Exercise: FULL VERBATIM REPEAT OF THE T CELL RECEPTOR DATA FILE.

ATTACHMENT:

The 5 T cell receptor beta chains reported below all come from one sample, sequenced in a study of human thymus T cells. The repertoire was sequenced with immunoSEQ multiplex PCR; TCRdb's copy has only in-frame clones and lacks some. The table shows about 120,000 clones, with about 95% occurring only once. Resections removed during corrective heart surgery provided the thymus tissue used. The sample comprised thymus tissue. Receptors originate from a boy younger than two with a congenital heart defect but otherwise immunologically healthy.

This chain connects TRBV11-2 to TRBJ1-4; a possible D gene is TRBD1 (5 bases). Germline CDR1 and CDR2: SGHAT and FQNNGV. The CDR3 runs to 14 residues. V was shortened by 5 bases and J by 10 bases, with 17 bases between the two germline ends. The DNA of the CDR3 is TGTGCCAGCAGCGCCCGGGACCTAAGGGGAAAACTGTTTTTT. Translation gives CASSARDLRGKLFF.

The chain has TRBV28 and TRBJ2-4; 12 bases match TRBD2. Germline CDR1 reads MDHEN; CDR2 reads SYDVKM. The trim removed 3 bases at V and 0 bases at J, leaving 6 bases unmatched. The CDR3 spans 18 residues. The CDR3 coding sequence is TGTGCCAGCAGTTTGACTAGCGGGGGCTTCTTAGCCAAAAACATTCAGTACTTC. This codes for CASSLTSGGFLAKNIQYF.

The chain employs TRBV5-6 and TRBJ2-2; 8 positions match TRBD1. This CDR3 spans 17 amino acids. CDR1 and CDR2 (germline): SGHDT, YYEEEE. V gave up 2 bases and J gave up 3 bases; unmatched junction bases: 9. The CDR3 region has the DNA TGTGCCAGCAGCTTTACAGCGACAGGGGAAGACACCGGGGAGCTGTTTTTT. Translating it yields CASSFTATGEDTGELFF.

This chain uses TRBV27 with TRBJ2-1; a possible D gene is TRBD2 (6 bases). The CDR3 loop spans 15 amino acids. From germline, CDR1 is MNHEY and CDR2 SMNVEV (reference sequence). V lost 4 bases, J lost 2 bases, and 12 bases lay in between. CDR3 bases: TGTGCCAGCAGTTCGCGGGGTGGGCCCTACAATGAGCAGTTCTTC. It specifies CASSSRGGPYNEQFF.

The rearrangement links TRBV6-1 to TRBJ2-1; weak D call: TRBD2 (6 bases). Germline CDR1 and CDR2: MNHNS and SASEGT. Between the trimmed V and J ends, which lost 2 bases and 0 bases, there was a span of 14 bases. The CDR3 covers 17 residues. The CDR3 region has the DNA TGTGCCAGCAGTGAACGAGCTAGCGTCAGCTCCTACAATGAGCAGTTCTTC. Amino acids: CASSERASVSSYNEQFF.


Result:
The 5 T cell receptor beta chains reported below all come from one sample, sequenced in a study of human thymus T cells. The repertoire was sequenced with immunoSEQ multiplex PCR; TCRdb's copy has only in-frame clones and lacks some. The table shows about 120,000 clones, with about 95% occurring only once. Resections removed during corrective heart surgery provided the thymus tissue used. The sample comprised thymus tissue. Receptors originate from a boy younger than two with a congenital heart defect but otherwise immunologically healthy.

This chain connects TRBV11-2 to TRBJ1-4; a possible D gene is TRBD1 (5 bases). Germline CDR1 and CDR2: SGHAT and FQNNGV. The CDR3 runs to 14 residues. V was shortened by 5 bases and J by 10 bases, with 17 bases between the two germline ends. The DNA of the CDR3 is TGTGCCAGCAGCGCCCGGGACCTAAGGGGAAAACTGTTTTTT. Translation gives CASSARDLRGKLFF.

The chain has TRBV28 and TRBJ2-4; 12 bases match TRBD2. Germline CDR1 reads MDHEN; CDR2 reads SYDVKM. The trim removed 3 bases at V and 0 bases at J, leaving 6 bases unmatched. The CDR3 spans 18 residues. The CDR3 coding sequence is TGTGCCAGCAGTTTGACTAGCGGGGGCTTCTTAGCCAAAAACATTCAGTACTTC. This codes for CASSLTSGGFLAKNIQYF.

The chain employs TRBV5-6 and TRBJ2-2; 8 positions match TRBD1. This CDR3 spans 17 amino acids. CDR1 and CDR2 (germline): SGHDT, YYEEEE. V gave up 2 bases and J gave up 3 bases; unmatched junction bases: 9. The CDR3 region has the DNA TGTGCCAGCAGCTTTACAGCGACAGGGGAAGACACCGGGGAGCTGTTTTTT. Translating it yields CASSFTATGEDTGELFF.

This chain uses TRBV27 with TRBJ2-1; a possible D gene is TRBD2 (6 bases). The CDR3 loop spans 15 amino acids. From germline, CDR1 is MNHEY and CDR2 SMNVEV (reference sequence). V lost 4 bases, J lost 2 bases, and 12 bases lay in between. CDR3 bases: TGTGCCAGCAGTTCGCGGGGTGGGCCCTACAATGAGCAGTTCTTC. It specifies CASSSRGGPYNEQFF.

The rearrangement links TRBV6-1 to TRBJ2-1; weak D call: TRBD2 (6 bases). Germline CDR1 and CDR2: MNHNS and SASEGT. Between the trimmed V and J ends, which lost 2 bases and 0 bases, there was a span of 14 bases. The CDR3 covers 17 residues. The CDR3 region has the DNA TGTGCCAGCAGTGAACGAGCTAGCGTCAGCTCCTACAATGAGCAGTTCTTC. Amino acids: CASSERASVSSYNEQFF.